Thursday, February 28, 2013

Critical Thinking

One of the four C's is Critical Thinking, and the key question is how do we set up lessons and classroom environments where students become proficient in critical thought?

Here are 10 unique strategies for nurturing critical thinking skills in students, courtesy of Mariko Nobori from Edutopia. ”

Ten Takeaway Tips for Teaching Critical Thinking

From: The Committed Sardine Blog, 21st Century Fluency Project,

Wednesday, February 27, 2013

Coalinga Schools Visit

I had the distinct pleasure and opportunity to visit classrooms in the Coalinga Huron Unified School District on Wednesday February 27 along with close to other 30 other school leaders from various parts of the Valley, (part of the Central Valley Rural Network).

I became both inspired and much more learned in what a moral imperative and an instructional focus can do to elevate student engagement and learning.  Teachers engaged students with direct instruction including think-pair-share with consistent accountability and encouragement for students to use complete sentences using academic language!

The District embarked on a focus on English Learners and English Learner instruction that is embedded from kindergarten through 12th grade.  It was impressive to see teachers who did a great deal of preparation in posting word walls, sentence frames and other visible resources for students to refer to and use in enhancing their oral and written language communication.  The ELD instructional initiative combines excellent first teaching along with ELD strategies.  In my experience, these have many times been taught and viewed separately and distinct from each other.  Everyone who visited classrooms came away with similar descriptive acclaims of students speaking in full sentences using academic language while teachers showed a genuine automatic practice of using effective strategies with purpose.

I was able to glean how some of the practices in our District can be more effective, and I came away with two words:  coherence and fidelity.  We need to keep building on a coherent practice K-12 on checking for understanding with effective feedback and with a fidelity to direct instruction and good first teaching.  This includes our focus on building those communication skills of speaking academic language to be proficient writers.

Many thanks and compliments to Superintendent Roger Campbell for being an inspirational leader, and to the foresight of the Coalinga administrative staff.  Special appreciation and thanks go to the many talented and hard working teachers!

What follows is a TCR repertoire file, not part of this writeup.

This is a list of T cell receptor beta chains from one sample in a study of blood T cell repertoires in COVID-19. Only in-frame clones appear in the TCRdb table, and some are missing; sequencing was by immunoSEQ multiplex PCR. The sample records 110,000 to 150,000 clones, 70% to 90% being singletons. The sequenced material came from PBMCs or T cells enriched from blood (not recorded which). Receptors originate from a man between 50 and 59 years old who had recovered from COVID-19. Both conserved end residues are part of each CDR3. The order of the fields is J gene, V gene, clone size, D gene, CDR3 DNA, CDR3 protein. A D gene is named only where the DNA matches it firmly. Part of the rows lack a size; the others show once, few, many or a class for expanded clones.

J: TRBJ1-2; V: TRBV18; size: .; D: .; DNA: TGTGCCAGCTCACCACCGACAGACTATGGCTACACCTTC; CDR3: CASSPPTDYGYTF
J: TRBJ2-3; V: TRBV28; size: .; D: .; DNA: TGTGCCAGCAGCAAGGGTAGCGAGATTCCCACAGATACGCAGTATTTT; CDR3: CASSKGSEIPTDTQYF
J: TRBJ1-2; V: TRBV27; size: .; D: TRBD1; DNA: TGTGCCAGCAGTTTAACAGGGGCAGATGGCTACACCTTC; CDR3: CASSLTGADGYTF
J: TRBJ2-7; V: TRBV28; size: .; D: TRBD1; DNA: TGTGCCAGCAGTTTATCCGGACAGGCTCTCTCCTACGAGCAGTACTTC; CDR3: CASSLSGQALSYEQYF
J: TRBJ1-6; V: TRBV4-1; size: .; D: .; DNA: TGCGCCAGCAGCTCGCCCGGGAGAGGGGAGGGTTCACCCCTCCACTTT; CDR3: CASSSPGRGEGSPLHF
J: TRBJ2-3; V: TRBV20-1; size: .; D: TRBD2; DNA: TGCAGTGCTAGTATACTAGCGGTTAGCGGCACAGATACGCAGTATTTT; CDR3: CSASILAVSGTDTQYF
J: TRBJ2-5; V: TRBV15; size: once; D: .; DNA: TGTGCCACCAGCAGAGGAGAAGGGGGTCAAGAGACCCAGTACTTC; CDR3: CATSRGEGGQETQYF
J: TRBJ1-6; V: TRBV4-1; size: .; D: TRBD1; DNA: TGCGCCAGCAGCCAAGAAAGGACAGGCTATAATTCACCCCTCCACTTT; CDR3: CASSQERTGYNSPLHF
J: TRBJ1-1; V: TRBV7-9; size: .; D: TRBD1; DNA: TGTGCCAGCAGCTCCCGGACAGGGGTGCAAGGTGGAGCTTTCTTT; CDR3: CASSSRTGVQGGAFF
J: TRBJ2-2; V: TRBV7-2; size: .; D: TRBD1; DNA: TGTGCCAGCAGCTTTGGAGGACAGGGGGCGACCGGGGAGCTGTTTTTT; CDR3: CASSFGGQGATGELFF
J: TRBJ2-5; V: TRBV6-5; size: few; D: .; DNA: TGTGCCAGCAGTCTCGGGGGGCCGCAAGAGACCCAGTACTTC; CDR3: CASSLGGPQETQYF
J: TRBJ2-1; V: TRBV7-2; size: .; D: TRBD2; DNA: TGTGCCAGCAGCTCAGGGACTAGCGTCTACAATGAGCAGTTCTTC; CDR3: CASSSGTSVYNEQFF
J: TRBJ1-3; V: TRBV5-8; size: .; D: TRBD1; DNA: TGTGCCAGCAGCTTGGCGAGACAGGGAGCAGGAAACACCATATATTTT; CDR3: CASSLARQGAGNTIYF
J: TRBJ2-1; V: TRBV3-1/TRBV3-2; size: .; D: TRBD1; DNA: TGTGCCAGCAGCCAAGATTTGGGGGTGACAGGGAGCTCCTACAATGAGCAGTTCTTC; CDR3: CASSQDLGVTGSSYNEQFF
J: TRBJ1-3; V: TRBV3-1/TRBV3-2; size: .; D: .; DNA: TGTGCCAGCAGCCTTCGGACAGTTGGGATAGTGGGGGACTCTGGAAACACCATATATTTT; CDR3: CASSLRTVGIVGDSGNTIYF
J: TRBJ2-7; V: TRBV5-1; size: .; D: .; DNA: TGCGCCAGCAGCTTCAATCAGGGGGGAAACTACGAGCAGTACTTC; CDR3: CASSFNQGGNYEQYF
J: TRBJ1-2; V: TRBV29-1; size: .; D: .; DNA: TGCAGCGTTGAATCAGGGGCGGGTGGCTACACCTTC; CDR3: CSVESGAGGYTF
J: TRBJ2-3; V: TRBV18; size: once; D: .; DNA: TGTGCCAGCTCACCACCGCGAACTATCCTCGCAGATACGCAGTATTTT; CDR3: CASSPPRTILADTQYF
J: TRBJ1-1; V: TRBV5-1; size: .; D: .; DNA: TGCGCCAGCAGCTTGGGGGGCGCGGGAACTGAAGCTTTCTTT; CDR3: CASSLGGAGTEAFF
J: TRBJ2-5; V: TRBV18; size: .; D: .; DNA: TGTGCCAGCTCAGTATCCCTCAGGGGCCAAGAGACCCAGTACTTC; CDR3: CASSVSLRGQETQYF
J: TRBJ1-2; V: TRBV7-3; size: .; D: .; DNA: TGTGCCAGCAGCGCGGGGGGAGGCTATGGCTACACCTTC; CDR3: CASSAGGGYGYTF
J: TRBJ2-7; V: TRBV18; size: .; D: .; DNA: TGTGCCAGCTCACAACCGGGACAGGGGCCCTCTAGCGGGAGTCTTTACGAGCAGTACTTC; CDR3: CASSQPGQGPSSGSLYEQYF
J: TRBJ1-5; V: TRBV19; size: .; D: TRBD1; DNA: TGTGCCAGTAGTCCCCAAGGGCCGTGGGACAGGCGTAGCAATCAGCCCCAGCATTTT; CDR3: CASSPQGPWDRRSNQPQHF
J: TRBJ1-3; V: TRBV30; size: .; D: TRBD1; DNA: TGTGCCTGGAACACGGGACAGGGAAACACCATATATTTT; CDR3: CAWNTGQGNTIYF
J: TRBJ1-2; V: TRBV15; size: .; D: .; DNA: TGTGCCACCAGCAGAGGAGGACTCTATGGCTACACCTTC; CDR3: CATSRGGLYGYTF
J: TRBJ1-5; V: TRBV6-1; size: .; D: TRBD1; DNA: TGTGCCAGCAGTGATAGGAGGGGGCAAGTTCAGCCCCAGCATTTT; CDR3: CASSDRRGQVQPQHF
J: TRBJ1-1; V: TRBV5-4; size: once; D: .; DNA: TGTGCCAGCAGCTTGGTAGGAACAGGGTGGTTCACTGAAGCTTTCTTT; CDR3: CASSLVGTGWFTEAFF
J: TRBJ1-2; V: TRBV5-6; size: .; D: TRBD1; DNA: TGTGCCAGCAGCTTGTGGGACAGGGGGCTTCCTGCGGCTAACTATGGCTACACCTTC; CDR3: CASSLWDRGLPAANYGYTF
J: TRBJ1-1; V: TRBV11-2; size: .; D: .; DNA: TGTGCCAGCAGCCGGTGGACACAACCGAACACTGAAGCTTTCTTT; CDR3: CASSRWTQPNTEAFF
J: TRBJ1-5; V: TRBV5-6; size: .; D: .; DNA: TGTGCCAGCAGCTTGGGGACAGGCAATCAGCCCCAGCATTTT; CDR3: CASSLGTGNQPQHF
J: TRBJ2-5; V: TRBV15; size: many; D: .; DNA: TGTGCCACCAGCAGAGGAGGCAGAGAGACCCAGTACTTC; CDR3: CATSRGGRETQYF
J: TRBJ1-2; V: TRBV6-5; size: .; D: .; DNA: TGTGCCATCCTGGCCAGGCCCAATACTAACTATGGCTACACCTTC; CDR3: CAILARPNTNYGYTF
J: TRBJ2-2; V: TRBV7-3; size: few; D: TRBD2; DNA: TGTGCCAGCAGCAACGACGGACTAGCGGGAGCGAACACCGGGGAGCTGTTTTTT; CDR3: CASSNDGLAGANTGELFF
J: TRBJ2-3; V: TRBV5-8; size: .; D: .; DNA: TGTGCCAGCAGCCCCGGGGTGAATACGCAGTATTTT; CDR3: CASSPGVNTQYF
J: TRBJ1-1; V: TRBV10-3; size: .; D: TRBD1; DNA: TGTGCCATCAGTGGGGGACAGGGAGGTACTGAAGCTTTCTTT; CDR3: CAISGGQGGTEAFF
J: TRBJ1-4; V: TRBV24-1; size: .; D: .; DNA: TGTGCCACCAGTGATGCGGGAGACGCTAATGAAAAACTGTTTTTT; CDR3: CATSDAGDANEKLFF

Sunday, February 24, 2013

My Notes from a Presentation by Dr. Alan November

Alan November 
Monterey, CA 2/22/2013

Two main areas need for student proficiency:
  • Information
  • Global communication
We need to shift the conversation off technology to what is flowing through technology. 

It is more about critical thinking in using the Internet and relationships.

Technology is only digital plumbing – let’s not talk about plumbing.

There need to be district academic goals tied to a one to one program.

Schools and districts should not buy one piece of equipment until every department has goals tied to the use of the equipment.

The role of the leader with whatever innovation is to be clear on why you're doing it.

Unfortunately technology is often seen as a solution in search of a problem.

The one to one term should be changed from “one to one” to “one to the world.” 

The two most motivating environments for kids are Facebook and video games.

Every educator needs to read CIPA (Children's Internet Protection Act) – only five paragraphs long and is way over estimated.

There are plenty of protections for kids on the Internet and our filters need to come down.

The research is clear  that  we cannot have technology make a difference without process change.

You know you are making a difference in using technology in schools when the boundaries of learning expand time and space or else you are wasting money.

The real work in creating augmented change in classrooms is in redesigning assignments not teaching apps.

Suggest to read the book Age of the Smart Machine

We know students and teachers are impacted if:
1.    They have access to information they never had before 
2.    People are working together 

Dr. Mazur brings out the difference between automating (using the iPad or laptop as a $1000 pencil) or “informating” when students are processing information and acquiring information in new ways and their learning is mainly self-directed.

Example;  Kindergarten teacher Tweets to parents of EL students a picture with a question in English
1.    Each parent has a cell phone and the Tweet automatically is sent to the parent, the student translates the Tweet and the parent understands the assignment and the learning
2.    The teacher tweets questions and photos of assignments.  This becomes a support for parents to support children when they come home 
3.    Parents feel like they are there every day; this is new information parents never had before
4.    Empowerment - can they do something with the information 

Most schools have this blocked! 

How do we learn - every teacher should have capacity of global communication.

Leaders need to be have teacher to have own staff development. 

Classroom added value - where is unique added value? 

Principals and school leader job is to make Heroes out of teachers - hero makers.  The principal of this school began tweeting and advertising the work of this teacher and the rest of the staff began doing the same thing to help students and parents.  He began scaling up on twitter what teachers are doing.

Leaders have to be role models and embedding the use of this type of technology in their own body  of work. 

Suggested technology:  Look up ClassDojo (behavior of students monitored and evaluated).

Another example:
Teacher at Rangers Game sent a photograph of the infield to students over twitter - What is the perfect bunt? 

Phone came alive with calls and twitters from kids with explanations and answers.  Next day in class alive with a buzz about the problem.